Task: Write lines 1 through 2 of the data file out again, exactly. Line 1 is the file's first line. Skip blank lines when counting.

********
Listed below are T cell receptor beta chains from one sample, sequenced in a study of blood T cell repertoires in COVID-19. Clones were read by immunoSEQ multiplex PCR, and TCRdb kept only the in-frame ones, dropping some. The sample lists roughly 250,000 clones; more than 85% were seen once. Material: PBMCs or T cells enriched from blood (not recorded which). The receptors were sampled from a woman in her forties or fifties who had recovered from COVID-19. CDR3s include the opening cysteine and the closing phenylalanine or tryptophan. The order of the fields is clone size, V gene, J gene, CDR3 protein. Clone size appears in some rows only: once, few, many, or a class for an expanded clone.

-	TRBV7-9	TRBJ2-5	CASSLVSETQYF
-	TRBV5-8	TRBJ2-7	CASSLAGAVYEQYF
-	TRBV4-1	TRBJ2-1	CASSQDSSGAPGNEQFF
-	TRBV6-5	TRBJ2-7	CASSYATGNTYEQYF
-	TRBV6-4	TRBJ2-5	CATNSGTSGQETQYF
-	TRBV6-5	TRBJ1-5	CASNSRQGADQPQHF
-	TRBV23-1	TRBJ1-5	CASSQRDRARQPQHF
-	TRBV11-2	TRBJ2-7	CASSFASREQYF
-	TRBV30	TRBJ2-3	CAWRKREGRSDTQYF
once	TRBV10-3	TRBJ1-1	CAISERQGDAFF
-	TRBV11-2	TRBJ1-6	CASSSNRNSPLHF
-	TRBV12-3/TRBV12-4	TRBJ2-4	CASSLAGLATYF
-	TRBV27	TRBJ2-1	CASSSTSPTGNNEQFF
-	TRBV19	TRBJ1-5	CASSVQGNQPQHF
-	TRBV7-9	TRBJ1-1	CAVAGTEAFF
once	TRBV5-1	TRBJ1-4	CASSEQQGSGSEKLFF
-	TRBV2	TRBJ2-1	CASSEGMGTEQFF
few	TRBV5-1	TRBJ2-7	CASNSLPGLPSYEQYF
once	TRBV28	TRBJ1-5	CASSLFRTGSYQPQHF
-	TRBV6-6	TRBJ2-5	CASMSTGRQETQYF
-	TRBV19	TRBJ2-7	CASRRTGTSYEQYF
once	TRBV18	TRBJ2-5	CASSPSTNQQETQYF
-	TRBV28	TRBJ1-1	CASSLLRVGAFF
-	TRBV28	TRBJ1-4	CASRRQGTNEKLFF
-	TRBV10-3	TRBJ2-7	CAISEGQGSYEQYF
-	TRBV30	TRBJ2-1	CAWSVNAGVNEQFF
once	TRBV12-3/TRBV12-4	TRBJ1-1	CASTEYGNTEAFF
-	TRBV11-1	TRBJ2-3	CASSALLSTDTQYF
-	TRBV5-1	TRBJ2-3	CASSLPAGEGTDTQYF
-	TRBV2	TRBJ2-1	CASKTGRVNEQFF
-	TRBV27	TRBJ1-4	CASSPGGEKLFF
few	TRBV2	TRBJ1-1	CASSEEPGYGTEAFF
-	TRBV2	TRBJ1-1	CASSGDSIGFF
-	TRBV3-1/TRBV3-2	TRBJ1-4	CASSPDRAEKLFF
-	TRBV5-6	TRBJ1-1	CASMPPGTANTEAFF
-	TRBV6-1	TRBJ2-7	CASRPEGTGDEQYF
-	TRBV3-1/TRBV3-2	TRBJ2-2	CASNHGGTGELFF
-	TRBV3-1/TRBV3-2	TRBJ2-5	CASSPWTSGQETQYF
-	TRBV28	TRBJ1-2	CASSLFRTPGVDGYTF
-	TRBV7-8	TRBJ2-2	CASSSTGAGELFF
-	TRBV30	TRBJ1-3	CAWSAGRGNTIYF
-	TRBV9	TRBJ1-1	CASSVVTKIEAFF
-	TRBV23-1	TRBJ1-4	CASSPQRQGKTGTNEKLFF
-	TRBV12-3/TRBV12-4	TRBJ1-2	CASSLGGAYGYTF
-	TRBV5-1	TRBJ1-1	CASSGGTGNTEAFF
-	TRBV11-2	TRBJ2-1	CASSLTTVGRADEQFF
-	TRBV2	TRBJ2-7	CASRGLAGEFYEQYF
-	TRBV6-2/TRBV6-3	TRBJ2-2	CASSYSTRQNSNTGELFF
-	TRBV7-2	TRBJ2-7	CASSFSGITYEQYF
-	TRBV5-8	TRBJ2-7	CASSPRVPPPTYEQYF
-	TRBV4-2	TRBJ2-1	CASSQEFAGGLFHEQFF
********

Listed below are T cell receptor beta chains from one sample, sequenced in a study of blood T cell repertoires in COVID-19. Clones were read by immunoSEQ multiplex PCR, and TCRdb kept only the in-frame ones, dropping some. The sample lists roughly 250,000 clones; more than 85% were seen once. Material: PBMCs or T cells enriched from blood (not recorded which). The receptors were sampled from a woman in her forties or fifties who had recovered from COVID-19. CDR3s include the opening cysteine and the closing phenylalanine or tryptophan. The order of the fields is clone size, V gene, J gene, CDR3 protein. Clone size appears in some rows only: once, few, many, or a class for an expanded clone.

-	TRBV7-9	TRBJ2-5	CASSLVSETQYF